Gas Engine Is a Faithful Farm Worker


| December/January 1997



A gas engine

A gas engine furnishes the power for this spray outfit.

It Does Everything a Hired Man Can Do ExceptBut Read the Last Sentence of  This Article

This article is reprinted from Farm Mechanics magazine, September 1929 issue. It was sent to us by Ben H. Swadley, Director, Plantation Agriculture Museum, P.O. Box 87, Scott, Arkansas 72142.

In spite of increasing competition from other sources of power during the last few years, the gas engine is still the most popular power unit for a host of jobs on thousands of farms.

The gas engine was the first form of mechanical power to relieve the housewife of many heavy, back breaking tasks and much tiresome drudgery. To the housewife, the gas engine is a true and loyal friend. Labor saving implements and machinery for farm and field work have made many jobs much easier for the men, but until the coming of the gas engine, their wives seldom shared the full advantages of this progress.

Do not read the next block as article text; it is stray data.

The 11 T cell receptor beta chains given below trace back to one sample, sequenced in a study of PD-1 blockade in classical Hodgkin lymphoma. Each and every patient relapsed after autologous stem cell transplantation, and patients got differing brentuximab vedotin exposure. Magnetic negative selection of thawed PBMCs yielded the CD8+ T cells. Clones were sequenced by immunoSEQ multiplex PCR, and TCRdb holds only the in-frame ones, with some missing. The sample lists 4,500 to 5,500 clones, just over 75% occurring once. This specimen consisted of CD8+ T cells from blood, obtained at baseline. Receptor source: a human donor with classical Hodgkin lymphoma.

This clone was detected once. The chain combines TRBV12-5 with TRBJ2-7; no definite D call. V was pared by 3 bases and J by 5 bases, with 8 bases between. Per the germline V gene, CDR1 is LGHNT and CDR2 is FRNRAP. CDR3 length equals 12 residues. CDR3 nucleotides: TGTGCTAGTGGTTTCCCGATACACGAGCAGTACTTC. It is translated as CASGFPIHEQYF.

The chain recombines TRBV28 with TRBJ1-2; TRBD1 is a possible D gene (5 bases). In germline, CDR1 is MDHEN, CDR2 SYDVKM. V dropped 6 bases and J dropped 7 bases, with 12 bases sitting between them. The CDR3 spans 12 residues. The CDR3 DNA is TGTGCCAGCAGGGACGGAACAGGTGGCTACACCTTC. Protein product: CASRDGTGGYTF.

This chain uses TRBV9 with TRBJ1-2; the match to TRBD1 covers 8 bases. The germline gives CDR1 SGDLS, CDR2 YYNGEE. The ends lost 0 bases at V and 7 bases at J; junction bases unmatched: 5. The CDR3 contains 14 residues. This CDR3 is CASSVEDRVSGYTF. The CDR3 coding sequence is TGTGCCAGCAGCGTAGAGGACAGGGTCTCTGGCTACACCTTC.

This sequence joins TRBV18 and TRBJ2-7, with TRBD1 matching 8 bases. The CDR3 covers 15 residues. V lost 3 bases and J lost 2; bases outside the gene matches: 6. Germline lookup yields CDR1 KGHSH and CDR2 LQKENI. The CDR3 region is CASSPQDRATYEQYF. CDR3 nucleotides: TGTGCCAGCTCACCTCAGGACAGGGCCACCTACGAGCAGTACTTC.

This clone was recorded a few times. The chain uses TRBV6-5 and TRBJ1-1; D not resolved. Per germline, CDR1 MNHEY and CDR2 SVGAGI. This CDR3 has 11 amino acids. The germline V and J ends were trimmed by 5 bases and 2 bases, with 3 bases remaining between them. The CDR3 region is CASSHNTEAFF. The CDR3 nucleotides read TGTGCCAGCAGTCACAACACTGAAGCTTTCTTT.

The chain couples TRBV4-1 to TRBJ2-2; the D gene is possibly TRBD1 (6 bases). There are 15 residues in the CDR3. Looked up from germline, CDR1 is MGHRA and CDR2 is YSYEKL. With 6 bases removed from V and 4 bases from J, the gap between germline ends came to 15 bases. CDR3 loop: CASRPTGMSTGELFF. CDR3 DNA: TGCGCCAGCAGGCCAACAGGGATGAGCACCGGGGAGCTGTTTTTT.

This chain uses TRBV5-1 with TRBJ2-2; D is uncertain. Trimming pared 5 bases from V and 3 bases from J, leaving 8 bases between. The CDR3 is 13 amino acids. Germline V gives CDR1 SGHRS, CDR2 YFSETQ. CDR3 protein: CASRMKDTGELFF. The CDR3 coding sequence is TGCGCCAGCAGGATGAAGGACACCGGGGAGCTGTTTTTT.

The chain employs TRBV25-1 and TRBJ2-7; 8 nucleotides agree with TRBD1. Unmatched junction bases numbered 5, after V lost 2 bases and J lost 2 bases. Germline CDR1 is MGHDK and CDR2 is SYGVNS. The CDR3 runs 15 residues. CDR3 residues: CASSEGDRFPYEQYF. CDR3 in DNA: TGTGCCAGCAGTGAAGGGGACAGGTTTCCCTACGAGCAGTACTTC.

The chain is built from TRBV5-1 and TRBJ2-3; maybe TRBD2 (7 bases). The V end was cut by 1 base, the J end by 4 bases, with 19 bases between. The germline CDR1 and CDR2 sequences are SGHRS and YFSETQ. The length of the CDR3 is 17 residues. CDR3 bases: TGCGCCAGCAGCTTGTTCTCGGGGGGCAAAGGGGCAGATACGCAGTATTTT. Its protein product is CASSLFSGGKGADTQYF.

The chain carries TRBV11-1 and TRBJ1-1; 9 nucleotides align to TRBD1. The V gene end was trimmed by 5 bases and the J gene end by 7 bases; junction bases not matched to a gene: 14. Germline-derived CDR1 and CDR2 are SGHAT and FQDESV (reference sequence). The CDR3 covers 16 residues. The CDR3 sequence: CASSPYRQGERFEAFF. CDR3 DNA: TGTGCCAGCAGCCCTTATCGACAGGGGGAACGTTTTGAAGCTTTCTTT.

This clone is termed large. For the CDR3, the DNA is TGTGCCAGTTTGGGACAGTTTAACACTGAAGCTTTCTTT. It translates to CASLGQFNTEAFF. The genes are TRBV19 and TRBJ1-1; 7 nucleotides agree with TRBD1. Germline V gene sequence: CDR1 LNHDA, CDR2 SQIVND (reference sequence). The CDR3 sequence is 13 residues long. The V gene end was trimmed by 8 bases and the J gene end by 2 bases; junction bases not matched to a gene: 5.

The little gas-operated friend of the family chugs away merrily at all sorts of work, inside and outside, practically every day of the year. It is not difficult to think of 20 or 25 farm jobs which can be done with gasoline engine power, and for only a few cents per hour of work.

Time was when the gasoline engine had a reputation of being somewhat unreliable and hard to start, particularly in cold or stormy weather. Improvements in ignition systems and in general design have changed all this. The present day engine is not difficult to start, a fact which is appreciated by women and youngsters. It is said by some that the women folks often make better gasoline engine operators than men because they are generally more willing to study and follow the manufacturer's directions.